EDMONTON -- The Injectable Opioid Agonist Treatment program (iOAT) will be preserved for its current patients, Alberta Health Services announced Tuesday.

AHS has committed $6 million over two years to continue the program.

A reverse decision from a court ruling was made in late February after 11 patients sued the provincial government for its decision to discontinue iOAT, a program they say has helped during the spike in opioid overdoses in both Edmonton and Calgary.

Kassandra Kitz, press secretary to the associate minister of mental health and addiction, told CTV News Edmonton the iOAT clinic itself will close and current clients will begin to receive services at the AHS Opioid Dependency Clinics instead.

This new development is a relief for individuals who’ve been dependent on services offered at iOAT.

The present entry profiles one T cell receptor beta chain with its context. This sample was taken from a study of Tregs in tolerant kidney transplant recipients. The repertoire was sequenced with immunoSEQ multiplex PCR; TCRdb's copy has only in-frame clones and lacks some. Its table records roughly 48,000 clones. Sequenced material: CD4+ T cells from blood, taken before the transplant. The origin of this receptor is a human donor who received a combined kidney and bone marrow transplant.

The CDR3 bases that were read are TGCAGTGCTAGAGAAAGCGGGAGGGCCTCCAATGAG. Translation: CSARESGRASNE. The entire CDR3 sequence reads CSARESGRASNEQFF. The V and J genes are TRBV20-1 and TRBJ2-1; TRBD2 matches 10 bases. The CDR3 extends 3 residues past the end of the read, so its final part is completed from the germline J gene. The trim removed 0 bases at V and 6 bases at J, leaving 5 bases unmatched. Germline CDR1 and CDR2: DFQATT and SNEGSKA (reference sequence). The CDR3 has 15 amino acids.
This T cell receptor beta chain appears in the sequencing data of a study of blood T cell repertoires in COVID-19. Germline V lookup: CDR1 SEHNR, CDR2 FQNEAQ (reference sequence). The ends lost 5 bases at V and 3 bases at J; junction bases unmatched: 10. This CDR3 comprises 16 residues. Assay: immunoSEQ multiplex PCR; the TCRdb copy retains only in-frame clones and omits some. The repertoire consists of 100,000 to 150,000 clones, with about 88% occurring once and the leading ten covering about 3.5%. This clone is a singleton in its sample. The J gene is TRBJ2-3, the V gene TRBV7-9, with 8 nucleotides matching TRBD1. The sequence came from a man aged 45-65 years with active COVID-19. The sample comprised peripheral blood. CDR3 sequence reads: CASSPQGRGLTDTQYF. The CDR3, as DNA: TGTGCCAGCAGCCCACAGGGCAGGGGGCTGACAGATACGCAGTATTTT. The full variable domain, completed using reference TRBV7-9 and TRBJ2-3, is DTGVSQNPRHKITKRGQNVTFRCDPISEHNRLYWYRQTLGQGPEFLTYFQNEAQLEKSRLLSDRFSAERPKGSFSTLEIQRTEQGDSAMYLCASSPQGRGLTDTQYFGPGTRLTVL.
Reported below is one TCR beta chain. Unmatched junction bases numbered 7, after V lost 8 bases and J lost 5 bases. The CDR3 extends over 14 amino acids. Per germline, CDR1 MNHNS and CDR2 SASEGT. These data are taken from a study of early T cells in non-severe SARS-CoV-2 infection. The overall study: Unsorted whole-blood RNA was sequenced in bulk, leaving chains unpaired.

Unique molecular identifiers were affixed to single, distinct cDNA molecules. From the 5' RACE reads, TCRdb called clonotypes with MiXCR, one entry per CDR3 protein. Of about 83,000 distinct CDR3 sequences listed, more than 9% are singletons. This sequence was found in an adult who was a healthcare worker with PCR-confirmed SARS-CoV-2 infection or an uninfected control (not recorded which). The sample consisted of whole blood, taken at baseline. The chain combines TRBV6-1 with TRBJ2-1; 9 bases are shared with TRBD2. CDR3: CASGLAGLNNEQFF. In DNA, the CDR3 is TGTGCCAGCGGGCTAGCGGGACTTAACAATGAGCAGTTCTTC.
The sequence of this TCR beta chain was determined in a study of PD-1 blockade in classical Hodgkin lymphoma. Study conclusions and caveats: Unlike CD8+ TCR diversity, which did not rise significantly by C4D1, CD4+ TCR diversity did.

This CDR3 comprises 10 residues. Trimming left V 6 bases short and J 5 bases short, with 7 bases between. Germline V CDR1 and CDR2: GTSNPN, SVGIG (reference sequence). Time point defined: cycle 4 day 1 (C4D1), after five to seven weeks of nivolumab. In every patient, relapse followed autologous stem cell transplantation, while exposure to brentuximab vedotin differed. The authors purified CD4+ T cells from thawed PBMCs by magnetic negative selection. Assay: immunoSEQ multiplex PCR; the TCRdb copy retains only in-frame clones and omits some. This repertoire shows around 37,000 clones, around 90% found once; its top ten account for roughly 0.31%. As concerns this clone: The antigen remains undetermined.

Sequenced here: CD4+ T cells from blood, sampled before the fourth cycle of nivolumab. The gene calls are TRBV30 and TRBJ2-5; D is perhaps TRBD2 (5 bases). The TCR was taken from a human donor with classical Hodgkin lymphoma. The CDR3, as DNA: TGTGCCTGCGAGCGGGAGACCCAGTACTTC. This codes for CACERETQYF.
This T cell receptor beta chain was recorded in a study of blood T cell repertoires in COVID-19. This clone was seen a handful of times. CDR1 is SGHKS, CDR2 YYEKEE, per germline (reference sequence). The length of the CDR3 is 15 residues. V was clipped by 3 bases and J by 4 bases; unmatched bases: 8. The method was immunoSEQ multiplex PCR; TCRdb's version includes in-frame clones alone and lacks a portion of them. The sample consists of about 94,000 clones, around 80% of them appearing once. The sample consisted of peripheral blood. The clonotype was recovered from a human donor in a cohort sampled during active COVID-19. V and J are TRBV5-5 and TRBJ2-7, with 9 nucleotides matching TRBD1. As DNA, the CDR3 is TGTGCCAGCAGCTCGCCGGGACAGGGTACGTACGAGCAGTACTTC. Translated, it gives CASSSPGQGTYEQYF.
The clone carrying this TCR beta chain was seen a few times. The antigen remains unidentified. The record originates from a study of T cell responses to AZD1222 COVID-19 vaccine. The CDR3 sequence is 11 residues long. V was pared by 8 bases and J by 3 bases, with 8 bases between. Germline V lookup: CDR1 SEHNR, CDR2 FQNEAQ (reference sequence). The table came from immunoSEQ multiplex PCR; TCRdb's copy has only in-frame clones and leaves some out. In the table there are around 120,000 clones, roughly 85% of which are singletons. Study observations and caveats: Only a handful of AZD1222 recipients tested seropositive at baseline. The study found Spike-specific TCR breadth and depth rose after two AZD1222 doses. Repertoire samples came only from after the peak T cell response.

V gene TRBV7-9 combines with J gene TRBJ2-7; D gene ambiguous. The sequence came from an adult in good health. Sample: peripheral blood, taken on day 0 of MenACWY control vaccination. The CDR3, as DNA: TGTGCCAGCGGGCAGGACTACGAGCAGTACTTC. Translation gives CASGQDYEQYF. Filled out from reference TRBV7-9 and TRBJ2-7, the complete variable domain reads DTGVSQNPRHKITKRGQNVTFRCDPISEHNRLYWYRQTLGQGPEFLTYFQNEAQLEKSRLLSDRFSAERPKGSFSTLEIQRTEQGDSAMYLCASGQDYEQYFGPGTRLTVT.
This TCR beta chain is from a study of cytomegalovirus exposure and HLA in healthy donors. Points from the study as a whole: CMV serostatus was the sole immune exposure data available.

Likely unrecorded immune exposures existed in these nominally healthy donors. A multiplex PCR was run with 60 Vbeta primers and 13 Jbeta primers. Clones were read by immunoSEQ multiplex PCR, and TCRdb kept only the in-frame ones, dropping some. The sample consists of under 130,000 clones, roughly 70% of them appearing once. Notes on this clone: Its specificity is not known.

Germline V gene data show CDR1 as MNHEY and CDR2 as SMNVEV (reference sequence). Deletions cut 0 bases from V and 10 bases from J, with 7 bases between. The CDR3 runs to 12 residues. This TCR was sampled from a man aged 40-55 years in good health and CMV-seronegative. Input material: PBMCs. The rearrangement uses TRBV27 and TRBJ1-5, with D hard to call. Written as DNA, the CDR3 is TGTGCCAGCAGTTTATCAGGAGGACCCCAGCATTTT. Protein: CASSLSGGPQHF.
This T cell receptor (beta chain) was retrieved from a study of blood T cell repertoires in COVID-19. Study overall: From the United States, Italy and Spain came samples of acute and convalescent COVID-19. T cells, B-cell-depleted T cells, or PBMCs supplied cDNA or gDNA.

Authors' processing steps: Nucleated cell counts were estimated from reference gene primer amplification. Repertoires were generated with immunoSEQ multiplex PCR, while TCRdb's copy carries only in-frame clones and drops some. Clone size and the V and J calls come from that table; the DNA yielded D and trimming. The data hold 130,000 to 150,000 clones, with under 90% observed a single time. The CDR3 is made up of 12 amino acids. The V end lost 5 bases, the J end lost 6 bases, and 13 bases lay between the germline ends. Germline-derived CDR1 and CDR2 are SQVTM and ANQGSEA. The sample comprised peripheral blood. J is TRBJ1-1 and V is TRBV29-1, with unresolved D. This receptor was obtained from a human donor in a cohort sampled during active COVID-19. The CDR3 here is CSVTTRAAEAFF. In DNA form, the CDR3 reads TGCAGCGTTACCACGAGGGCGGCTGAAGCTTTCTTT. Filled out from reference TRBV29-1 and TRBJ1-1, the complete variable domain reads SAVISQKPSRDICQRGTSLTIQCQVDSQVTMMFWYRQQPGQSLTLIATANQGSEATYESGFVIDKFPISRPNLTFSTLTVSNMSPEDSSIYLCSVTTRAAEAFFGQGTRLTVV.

However the plaintiffs' lawyer, Nanda Avnish, still has some concerns.

“This is what my clients were pretty much suing for, and we got it.

“[But], no new patients can access the program, a program that the government admits is life-saving and life-sustaining for many Albertans,” he added.

Since the initial closure was announced, “one of my patients acquired HIV because she was forced to go back to street opioids and survival sex work,” Avnish said. “She was abducted and sexually assaulted and acquired HIV because of this…They’ve sacrificed so much in this fight to continue to access iOAT.”

In an email to CTV News on Tuesday, Kitz said the government always maintained the individuals in iOAT would not be cut off.

“The Government committed to support these clients before the court case, during the court case, and after it completed,” she said.